siderable ; while, on the other hand, its situation is not to 
be surpassed for a watering place." Farnie's predictions 
as to manufactures have scarcely been realised, and Lundin 
Links has come into severe competition with Leven as a 
wateiing place. 

Leven Cross and the Burgh Arms. 

The cross, which stands on a site within the grounds 
of the Greig Institute, bears the following inscription : 


Formerly on Carpenter's Brae ; removed 1767 ; restore*! and re- 
erected by James Anderson of Norton 1889." 

The cross takes the form of a sundial. The dial-making 


period commenced in 1623, and the Leven cross was un- 
doubtedly erected at the top of Carpenter's Brae between 
that year and the year 1700. There is no authentic notice 
of the cross to be found, however, until 1767. Durie 
House was burned down in 1762, and the proprietor, John 
Gibson, took up his abode in a house in High Street. 
Durie died in 1767, and the cross was found to be such an 
obstruction to the funeral procession that the authorities 
of the old burgh of barony ordered its removal. The cross 
of Leven then drops out of sight, and is not again heard of 
until 1889. One day, in the autumn of that year, when 
some masons were engaged in the work of taking down a 
wall at the entrance to a house near the Greig Institute, 
they came upon some marked stories. The stones found 
were pronounced to be part of the seventeenth century 
structure which stood at the top of the Carpenter's Brae. 
Mr James Anderson, who had a great love for the Leven 
of other days, was amongst the residents who examined 
the find, and he at once placed the work of restoring the 
cross in the hands of Messrs Andrew &, A. C. Dewar, 
architects. Messrs Dewar consulted Mr Thomas Ross, 
Edinburgh, the well-known authority on antiquarian sub- 
jects, and he produced a sketch of a dial which stood at 
Kelburn, Ayrshire, which seemed to resemble the Leven 
obelisk cross. The work of reconstruction on the Kelburn 
model was accordingly proceeded with, and in May 1889 
the cross was unveiled with some ceremony. A use was 
made of the cross in the design of the burgh arms. The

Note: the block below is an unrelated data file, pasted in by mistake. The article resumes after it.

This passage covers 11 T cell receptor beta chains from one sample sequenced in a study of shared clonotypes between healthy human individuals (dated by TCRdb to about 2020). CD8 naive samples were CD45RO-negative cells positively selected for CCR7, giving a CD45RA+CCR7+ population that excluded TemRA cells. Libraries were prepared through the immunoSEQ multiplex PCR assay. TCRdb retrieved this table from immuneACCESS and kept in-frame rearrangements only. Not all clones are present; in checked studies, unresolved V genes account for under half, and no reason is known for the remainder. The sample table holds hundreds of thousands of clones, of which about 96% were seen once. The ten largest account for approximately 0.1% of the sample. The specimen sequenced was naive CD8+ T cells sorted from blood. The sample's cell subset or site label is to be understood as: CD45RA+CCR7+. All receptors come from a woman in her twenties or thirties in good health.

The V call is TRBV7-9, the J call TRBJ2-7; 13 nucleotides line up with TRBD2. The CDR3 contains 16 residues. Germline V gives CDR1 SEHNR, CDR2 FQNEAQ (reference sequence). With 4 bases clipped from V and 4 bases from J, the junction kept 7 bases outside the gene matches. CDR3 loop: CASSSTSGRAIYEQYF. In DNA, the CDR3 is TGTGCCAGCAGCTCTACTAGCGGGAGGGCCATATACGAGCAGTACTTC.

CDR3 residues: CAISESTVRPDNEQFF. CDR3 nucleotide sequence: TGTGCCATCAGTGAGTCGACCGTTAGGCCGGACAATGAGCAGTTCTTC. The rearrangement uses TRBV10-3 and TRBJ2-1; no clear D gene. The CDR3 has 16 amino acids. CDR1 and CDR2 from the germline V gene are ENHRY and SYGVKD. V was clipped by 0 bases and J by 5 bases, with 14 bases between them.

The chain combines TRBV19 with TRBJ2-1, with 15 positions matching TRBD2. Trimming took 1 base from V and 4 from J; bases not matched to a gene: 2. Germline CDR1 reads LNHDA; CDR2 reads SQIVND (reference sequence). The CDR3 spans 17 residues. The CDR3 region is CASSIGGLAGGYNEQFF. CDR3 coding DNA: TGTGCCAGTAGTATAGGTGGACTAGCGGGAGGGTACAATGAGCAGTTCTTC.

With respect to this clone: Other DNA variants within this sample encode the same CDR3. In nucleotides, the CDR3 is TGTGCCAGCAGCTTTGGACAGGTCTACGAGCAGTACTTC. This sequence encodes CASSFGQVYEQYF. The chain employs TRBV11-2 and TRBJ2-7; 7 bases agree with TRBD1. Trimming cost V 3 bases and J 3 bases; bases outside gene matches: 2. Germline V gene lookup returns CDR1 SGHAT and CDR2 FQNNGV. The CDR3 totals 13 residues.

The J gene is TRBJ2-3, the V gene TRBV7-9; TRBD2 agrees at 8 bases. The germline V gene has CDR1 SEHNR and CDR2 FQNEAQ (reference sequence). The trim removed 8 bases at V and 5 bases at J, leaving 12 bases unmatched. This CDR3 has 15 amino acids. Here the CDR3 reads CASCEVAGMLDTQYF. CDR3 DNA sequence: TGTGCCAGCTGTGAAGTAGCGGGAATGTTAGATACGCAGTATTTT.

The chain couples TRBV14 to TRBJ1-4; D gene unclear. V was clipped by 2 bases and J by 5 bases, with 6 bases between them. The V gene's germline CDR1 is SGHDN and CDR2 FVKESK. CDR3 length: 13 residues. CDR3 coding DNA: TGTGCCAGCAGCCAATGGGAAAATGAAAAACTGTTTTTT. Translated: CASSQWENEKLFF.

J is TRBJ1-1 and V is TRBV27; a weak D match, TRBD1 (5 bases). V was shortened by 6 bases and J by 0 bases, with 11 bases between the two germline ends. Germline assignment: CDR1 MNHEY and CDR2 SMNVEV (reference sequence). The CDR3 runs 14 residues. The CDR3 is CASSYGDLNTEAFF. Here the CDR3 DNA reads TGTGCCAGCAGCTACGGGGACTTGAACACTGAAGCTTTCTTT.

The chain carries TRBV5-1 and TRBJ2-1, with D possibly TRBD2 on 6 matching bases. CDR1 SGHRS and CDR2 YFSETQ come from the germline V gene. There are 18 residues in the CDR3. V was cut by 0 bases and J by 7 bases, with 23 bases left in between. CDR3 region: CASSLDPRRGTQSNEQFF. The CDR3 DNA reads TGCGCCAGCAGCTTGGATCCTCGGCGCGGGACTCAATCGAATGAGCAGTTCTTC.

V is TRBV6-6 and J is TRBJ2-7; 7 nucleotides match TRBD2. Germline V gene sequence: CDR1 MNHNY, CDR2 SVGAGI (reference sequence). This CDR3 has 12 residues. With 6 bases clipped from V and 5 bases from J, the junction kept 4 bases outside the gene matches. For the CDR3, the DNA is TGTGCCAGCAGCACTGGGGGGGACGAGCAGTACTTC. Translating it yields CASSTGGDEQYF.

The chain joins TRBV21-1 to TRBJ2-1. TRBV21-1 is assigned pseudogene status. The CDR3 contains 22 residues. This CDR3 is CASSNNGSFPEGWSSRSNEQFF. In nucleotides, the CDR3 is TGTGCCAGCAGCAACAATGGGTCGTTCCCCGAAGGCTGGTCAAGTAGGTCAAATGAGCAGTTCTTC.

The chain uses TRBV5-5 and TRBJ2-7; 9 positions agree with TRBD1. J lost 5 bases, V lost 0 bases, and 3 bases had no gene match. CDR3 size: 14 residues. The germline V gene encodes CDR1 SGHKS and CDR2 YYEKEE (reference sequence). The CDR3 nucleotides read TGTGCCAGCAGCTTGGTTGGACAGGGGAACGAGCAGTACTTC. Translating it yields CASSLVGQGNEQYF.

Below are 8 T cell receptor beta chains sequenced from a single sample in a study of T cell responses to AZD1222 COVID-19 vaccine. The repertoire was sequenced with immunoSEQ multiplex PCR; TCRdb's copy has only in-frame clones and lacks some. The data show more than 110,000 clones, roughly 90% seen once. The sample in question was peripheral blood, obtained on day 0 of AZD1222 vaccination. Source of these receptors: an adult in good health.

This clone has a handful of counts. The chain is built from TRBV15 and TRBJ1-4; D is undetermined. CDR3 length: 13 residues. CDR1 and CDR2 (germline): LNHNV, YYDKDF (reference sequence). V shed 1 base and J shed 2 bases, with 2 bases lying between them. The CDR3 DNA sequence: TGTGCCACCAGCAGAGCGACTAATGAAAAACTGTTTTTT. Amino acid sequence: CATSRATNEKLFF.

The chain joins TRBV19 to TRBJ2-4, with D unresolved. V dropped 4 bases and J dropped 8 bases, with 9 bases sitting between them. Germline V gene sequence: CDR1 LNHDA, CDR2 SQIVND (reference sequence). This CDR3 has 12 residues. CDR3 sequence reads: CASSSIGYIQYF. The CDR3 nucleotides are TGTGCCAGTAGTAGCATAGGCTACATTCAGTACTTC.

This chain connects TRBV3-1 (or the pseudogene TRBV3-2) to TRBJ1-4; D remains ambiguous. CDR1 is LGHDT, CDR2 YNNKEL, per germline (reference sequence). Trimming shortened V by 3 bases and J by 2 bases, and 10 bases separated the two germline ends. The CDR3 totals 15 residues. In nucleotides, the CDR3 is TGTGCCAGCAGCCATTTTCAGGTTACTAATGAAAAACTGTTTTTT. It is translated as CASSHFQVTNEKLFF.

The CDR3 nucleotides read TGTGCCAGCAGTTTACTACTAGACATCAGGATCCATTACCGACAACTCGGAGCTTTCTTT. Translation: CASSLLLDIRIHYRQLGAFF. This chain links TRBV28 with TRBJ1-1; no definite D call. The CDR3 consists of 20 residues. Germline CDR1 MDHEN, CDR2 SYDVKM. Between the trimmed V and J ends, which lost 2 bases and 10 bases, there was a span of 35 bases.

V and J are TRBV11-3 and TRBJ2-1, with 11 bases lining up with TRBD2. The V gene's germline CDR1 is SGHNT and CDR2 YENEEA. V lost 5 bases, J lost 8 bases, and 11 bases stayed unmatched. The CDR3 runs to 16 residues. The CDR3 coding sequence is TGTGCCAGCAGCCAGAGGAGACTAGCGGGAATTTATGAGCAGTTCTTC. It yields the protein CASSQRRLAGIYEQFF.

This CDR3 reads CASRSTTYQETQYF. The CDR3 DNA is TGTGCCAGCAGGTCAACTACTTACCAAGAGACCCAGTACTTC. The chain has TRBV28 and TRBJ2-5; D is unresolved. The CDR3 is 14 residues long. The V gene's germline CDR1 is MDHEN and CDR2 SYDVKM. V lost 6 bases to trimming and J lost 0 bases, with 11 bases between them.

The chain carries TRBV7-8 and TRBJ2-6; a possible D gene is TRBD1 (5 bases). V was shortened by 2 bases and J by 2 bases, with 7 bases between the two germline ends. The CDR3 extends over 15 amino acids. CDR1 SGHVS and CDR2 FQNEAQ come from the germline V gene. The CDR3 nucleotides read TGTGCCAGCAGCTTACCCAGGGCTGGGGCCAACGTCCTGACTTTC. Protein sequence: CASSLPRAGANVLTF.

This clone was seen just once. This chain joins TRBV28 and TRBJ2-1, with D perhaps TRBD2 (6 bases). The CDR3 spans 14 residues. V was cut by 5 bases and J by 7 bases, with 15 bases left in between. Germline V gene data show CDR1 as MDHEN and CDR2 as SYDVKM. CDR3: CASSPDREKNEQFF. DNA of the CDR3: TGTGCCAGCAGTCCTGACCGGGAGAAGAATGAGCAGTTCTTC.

galley in chief of the arms reminds one of the maritime 
nature of the town, and recalls the fact that from time 
immemorial Leven has been a seaport town. The object 
in the base of the arms is a representation of the cross. 
The late Marquis of Bute, in his "Arms of the Baronial 


and Police Burghs of Scotland," writes of the cross as a 
" monument," and says that although it may have been 
an adaptation of, or substitute for, an original cross, it is 
now a sundial of the same class as those found at Drum- 
mond Castle and elsewhere in Scotland. 

The Churches. 

The members of several Praying Societies in Leven, 
Dubbieside, and district met in the spring of 1738 in 
conference in the hope of devising a scheme through which 
they might combine and do more effective work. In May 
of the same year the societies resolved to cast in their lot 
with the Associate Presbytery, and they attached them- 
selves to the Dissenting Church at Abbotshall, and ulti- 
mately joined the Dissenters at Ceres. It is interesting 
to keep in mind that the combined meeting was held at 
Leven or Dubbieside just four and a half short years after 
the ''Four Brethren," headed by Ebenezer Erskine, met 
at Gairney Bridge and constituted themselves a Presbytery 
apart from the judicatories of the Established Church ; 
two years before Ralph Erskine formally united himself 
to the four Dissenting ministers, and five years before 
Ralph Erskine and seven other ministers were deposed 
by the General Assembly of the Church of Scotland. 
While protesting against patronage and other vagaries in 
the Established Church, the Dissenters of the parish of 
Scoonie did not comport themselves in such a manner as 
to indicate that wisdom would die with them. The Rev. 
David Swan, the minister of the Kirk of Scoonie, writing 
in 1790 of the Dissenters of Scoonie, says : 

" Such as separate from the ^Established Church have little of 
that reserve or moroseness which is the general characteristic of 
separatists of almost all denominations." 




The Dissenters of Leven and Dubbieside met for a 
good many years at Kirkcaldy and Ceres, and ultimately 
at Dubbieside ; but early in the nineteenth century a 
feeling seems to have arisen that an effort might be made 
to open a Dissenting church in Leven. A question was 
raised as to whether an Associate or a Relief Church 
should be opened, and opinion seems to have favoured the 
Relief. So in 1830, seventy -eight years after Thomas 
Gillespie was driven from the Established Church over a 
question of patronage at Inverkeithing, and founded the 


Relief Church, we find the Dissenters of Leven meeting 
with the Relief ministers of Kettle and Dysarfc and re- 
solving to rent the Gardeners' Hall as a temporary place 
of worship. Services were opened in September 1830, and 
in March 1831 a petition was presented by 202 people to 
the Presbytery of Dysart asking regular supply of sermon. 
The following is a copy of the petition : 

Leven, 22nd February 1831.